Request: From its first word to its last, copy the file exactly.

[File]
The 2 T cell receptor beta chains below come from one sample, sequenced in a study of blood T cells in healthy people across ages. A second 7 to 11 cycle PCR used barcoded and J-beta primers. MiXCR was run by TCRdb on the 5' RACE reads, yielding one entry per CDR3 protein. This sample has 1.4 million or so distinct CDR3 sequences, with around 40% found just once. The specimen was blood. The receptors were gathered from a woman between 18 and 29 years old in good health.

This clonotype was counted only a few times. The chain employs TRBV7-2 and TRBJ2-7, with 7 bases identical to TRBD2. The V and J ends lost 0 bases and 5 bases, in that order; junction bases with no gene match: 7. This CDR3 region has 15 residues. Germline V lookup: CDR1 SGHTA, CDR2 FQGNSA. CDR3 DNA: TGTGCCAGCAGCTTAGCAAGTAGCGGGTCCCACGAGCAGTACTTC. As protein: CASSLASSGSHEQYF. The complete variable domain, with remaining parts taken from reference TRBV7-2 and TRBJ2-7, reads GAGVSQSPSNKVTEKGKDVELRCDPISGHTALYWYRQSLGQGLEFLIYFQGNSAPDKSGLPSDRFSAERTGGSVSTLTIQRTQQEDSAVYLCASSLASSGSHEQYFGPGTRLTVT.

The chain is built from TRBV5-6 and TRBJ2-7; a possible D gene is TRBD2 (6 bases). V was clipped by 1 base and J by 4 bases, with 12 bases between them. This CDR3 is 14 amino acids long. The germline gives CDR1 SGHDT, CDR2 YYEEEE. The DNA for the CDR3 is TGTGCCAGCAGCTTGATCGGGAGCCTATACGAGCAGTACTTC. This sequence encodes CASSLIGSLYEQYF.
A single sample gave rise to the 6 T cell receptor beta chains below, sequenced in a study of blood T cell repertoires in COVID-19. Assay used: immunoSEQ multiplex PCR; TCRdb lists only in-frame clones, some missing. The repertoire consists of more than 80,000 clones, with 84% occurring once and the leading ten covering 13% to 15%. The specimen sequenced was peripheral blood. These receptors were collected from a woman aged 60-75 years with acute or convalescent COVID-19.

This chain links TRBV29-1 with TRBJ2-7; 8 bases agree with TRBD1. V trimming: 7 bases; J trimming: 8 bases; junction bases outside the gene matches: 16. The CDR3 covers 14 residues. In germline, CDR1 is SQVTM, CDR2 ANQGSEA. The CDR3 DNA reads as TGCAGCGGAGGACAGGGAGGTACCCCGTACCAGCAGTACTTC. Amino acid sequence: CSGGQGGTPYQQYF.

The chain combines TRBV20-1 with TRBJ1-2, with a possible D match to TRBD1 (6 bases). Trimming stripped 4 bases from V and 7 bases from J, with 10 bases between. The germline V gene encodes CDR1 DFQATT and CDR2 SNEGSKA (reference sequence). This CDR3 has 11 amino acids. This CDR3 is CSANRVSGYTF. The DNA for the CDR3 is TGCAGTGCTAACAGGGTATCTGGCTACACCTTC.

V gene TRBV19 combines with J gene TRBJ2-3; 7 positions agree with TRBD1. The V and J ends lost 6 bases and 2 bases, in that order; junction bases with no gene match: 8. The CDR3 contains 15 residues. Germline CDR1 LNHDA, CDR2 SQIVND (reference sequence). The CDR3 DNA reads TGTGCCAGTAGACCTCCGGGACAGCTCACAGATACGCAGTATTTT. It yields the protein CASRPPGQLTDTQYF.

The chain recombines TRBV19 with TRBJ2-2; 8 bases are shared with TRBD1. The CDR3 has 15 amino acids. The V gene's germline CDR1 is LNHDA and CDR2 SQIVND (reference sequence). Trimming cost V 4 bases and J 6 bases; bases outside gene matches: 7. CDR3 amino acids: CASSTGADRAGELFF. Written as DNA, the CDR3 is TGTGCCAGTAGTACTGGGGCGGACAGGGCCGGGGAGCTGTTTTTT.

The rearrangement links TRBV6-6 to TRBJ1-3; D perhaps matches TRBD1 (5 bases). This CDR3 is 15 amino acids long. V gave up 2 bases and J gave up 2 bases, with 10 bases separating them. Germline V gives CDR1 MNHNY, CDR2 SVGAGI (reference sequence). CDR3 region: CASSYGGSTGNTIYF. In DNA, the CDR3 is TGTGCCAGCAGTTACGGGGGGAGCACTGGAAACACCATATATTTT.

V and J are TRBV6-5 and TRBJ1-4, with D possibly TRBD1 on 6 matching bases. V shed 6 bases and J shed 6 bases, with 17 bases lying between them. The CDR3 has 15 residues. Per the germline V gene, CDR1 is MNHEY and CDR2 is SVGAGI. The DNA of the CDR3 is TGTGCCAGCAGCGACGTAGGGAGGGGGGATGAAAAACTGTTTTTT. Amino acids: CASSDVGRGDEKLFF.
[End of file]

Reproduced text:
The 2 T cell receptor beta chains below come from one sample, sequenced in a study of blood T cells in healthy people across ages. A second 7 to 11 cycle PCR used barcoded and J-beta primers. MiXCR was run by TCRdb on the 5' RACE reads, yielding one entry per CDR3 protein. This sample has 1.4 million or so distinct CDR3 sequences, with around 40% found just once. The specimen was blood. The receptors were gathered from a woman between 18 and 29 years old in good health.

This clonotype was counted only a few times. The chain employs TRBV7-2 and TRBJ2-7, with 7 bases identical to TRBD2. The V and J ends lost 0 bases and 5 bases, in that order; junction bases with no gene match: 7. This CDR3 region has 15 residues. Germline V lookup: CDR1 SGHTA, CDR2 FQGNSA. CDR3 DNA: TGTGCCAGCAGCTTAGCAAGTAGCGGGTCCCACGAGCAGTACTTC. As protein: CASSLASSGSHEQYF. The complete variable domain, with remaining parts taken from reference TRBV7-2 and TRBJ2-7, reads GAGVSQSPSNKVTEKGKDVELRCDPISGHTALYWYRQSLGQGLEFLIYFQGNSAPDKSGLPSDRFSAERTGGSVSTLTIQRTQQEDSAVYLCASSLASSGSHEQYFGPGTRLTVT.

The chain is built from TRBV5-6 and TRBJ2-7; a possible D gene is TRBD2 (6 bases). V was clipped by 1 base and J by 4 bases, with 12 bases between them. This CDR3 is 14 amino acids long. The germline gives CDR1 SGHDT, CDR2 YYEEEE. The DNA for the CDR3 is TGTGCCAGCAGCTTGATCGGGAGCCTATACGAGCAGTACTTC. This sequence encodes CASSLIGSLYEQYF.
A single sample gave rise to the 6 T cell receptor beta chains below, sequenced in a study of blood T cell repertoires in COVID-19. Assay used: immunoSEQ multiplex PCR; TCRdb lists only in-frame clones, some missing. The repertoire consists of more than 80,000 clones, with 84% occurring once and the leading ten covering 13% to 15%. The specimen sequenced was peripheral blood. These receptors were collected from a woman aged 60-75 years with acute or convalescent COVID-19.

This chain links TRBV29-1 with TRBJ2-7; 8 bases agree with TRBD1. V trimming: 7 bases; J trimming: 8 bases; junction bases outside the gene matches: 16. The CDR3 covers 14 residues. In germline, CDR1 is SQVTM, CDR2 ANQGSEA. The CDR3 DNA reads as TGCAGCGGAGGACAGGGAGGTACCCCGTACCAGCAGTACTTC. Amino acid sequence: CSGGQGGTPYQQYF.

The chain combines TRBV20-1 with TRBJ1-2, with a possible D match to TRBD1 (6 bases). Trimming stripped 4 bases from V and 7 bases from J, with 10 bases between. The germline V gene encodes CDR1 DFQATT and CDR2 SNEGSKA (reference sequence). This CDR3 has 11 amino acids. This CDR3 is CSANRVSGYTF. The DNA for the CDR3 is TGCAGTGCTAACAGGGTATCTGGCTACACCTTC.

V gene TRBV19 combines with J gene TRBJ2-3; 7 positions agree with TRBD1. The V and J ends lost 6 bases and 2 bases, in that order; junction bases with no gene match: 8. The CDR3 contains 15 residues. Germline CDR1 LNHDA, CDR2 SQIVND (reference sequence). The CDR3 DNA reads TGTGCCAGTAGACCTCCGGGACAGCTCACAGATACGCAGTATTTT. It yields the protein CASRPPGQLTDTQYF.

The chain recombines TRBV19 with TRBJ2-2; 8 bases are shared with TRBD1. The CDR3 has 15 amino acids. The V gene's germline CDR1 is LNHDA and CDR2 SQIVND (reference sequence). Trimming cost V 4 bases and J 6 bases; bases outside gene matches: 7. CDR3 amino acids: CASSTGADRAGELFF. Written as DNA, the CDR3 is TGTGCCAGTAGTACTGGGGCGGACAGGGCCGGGGAGCTGTTTTTT.

The rearrangement links TRBV6-6 to TRBJ1-3; D perhaps matches TRBD1 (5 bases). This CDR3 is 15 amino acids long. V gave up 2 bases and J gave up 2 bases, with 10 bases separating them. Germline V gives CDR1 MNHNY, CDR2 SVGAGI (reference sequence). CDR3 region: CASSYGGSTGNTIYF. In DNA, the CDR3 is TGTGCCAGCAGTTACGGGGGGAGCACTGGAAACACCATATATTTT.

V and J are TRBV6-5 and TRBJ1-4, with D possibly TRBD1 on 6 matching bases. V shed 6 bases and J shed 6 bases, with 17 bases lying between them. The CDR3 has 15 residues. Per the germline V gene, CDR1 is MNHEY and CDR2 is SVGAGI. The DNA of the CDR3 is TGTGCCAGCAGCGACGTAGGGAGGGGGGATGAAAAACTGTTTTTT. Amino acids: CASSDVGRGDEKLFF.